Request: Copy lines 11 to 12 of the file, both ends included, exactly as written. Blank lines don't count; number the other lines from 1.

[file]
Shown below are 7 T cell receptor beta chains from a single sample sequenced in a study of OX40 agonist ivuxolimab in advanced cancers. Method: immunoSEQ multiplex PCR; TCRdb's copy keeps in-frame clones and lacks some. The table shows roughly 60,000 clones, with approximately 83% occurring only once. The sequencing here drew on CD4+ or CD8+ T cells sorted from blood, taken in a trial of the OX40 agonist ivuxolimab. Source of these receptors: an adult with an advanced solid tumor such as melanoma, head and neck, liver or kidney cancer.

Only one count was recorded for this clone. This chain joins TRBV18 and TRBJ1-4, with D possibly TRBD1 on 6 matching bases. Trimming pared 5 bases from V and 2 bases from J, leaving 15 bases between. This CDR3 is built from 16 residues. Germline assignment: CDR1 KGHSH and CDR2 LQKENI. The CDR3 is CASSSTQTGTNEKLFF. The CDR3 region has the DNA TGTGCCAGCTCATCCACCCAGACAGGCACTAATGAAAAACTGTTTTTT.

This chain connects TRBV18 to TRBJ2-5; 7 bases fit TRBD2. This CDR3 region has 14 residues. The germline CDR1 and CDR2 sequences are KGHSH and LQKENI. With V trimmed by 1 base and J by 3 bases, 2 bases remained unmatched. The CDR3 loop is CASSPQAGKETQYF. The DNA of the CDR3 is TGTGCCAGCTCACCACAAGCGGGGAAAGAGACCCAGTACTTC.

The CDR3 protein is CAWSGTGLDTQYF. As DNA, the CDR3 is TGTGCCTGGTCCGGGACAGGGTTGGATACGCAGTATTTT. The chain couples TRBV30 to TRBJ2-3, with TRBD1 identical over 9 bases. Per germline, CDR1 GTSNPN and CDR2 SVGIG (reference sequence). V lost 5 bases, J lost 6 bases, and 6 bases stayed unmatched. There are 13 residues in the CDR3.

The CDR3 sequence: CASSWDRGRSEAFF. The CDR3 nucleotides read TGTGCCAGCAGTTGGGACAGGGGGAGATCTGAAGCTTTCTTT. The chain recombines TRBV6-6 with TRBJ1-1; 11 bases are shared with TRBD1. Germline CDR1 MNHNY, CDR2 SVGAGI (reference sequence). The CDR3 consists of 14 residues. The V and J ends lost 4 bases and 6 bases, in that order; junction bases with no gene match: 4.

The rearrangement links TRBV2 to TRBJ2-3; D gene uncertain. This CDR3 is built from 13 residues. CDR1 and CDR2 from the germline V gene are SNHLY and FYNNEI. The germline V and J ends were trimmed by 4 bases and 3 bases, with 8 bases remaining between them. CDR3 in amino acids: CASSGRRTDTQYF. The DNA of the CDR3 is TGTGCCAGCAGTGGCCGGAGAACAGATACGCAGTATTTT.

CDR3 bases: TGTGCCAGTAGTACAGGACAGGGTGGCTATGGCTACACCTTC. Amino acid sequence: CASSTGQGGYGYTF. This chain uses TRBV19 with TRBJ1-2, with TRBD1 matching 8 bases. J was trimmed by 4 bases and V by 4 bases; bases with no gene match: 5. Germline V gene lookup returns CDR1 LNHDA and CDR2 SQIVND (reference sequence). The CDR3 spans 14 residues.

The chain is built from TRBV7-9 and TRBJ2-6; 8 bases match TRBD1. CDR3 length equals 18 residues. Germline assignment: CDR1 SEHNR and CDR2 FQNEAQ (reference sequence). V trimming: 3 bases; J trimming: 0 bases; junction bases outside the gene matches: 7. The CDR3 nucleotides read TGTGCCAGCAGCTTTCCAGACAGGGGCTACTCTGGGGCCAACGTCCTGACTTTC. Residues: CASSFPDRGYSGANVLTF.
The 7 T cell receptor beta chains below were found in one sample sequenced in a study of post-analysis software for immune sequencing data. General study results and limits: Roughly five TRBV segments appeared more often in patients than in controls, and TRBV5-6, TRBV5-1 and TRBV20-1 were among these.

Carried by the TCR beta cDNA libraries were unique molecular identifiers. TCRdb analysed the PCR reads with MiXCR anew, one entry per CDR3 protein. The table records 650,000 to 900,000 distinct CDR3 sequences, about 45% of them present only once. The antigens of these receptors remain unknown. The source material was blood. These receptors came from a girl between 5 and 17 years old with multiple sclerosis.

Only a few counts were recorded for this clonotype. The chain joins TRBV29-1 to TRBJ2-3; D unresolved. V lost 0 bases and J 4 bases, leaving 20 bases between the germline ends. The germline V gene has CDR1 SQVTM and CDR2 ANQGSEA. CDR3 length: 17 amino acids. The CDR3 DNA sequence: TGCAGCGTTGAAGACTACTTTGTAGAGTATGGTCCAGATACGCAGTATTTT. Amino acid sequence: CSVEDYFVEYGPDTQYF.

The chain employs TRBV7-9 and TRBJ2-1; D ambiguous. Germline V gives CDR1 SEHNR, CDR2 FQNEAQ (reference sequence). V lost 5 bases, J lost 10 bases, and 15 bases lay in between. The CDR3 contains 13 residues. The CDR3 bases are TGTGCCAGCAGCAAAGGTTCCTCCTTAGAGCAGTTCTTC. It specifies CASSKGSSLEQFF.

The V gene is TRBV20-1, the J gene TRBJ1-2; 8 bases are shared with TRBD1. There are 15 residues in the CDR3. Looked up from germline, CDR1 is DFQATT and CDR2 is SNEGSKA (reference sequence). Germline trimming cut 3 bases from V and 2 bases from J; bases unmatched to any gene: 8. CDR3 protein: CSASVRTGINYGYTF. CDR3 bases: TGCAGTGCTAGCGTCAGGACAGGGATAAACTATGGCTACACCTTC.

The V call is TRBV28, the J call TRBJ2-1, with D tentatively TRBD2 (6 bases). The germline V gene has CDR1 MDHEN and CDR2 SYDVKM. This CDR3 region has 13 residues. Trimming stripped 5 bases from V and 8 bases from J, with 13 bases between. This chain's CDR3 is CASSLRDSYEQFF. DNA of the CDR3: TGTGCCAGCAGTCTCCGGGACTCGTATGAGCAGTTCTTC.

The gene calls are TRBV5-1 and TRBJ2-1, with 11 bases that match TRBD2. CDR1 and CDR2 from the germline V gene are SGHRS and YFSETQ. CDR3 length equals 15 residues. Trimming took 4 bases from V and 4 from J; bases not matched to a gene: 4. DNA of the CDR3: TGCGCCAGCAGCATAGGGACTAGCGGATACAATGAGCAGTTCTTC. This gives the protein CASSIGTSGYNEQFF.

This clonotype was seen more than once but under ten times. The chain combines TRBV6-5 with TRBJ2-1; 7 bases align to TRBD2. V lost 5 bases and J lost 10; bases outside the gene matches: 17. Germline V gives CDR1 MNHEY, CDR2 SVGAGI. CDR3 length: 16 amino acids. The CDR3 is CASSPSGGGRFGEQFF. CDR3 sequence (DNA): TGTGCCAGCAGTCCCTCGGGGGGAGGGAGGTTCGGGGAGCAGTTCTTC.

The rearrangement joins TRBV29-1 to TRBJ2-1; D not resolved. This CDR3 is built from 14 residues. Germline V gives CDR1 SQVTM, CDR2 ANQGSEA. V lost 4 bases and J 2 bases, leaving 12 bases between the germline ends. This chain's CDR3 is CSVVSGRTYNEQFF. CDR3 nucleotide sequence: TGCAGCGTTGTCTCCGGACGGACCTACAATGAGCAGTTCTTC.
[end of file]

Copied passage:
Only a few counts were recorded for this clonotype. The chain joins TRBV29-1 to TRBJ2-3; D unresolved. V lost 0 bases and J 4 bases, leaving 20 bases between the germline ends. The germline V gene has CDR1 SQVTM and CDR2 ANQGSEA. CDR3 length: 17 amino acids. The CDR3 DNA sequence: TGCAGCGTTGAAGACTACTTTGTAGAGTATGGTCCAGATACGCAGTATTTT. Amino acid sequence: CSVEDYFVEYGPDTQYF.

The chain employs TRBV7-9 and TRBJ2-1; D ambiguous. Germline V gives CDR1 SEHNR, CDR2 FQNEAQ (reference sequence). V lost 5 bases, J lost 10 bases, and 15 bases lay in between. The CDR3 contains 13 residues. The CDR3 bases are TGTGCCAGCAGCAAAGGTTCCTCCTTAGAGCAGTTCTTC. It specifies CASSKGSSLEQFF.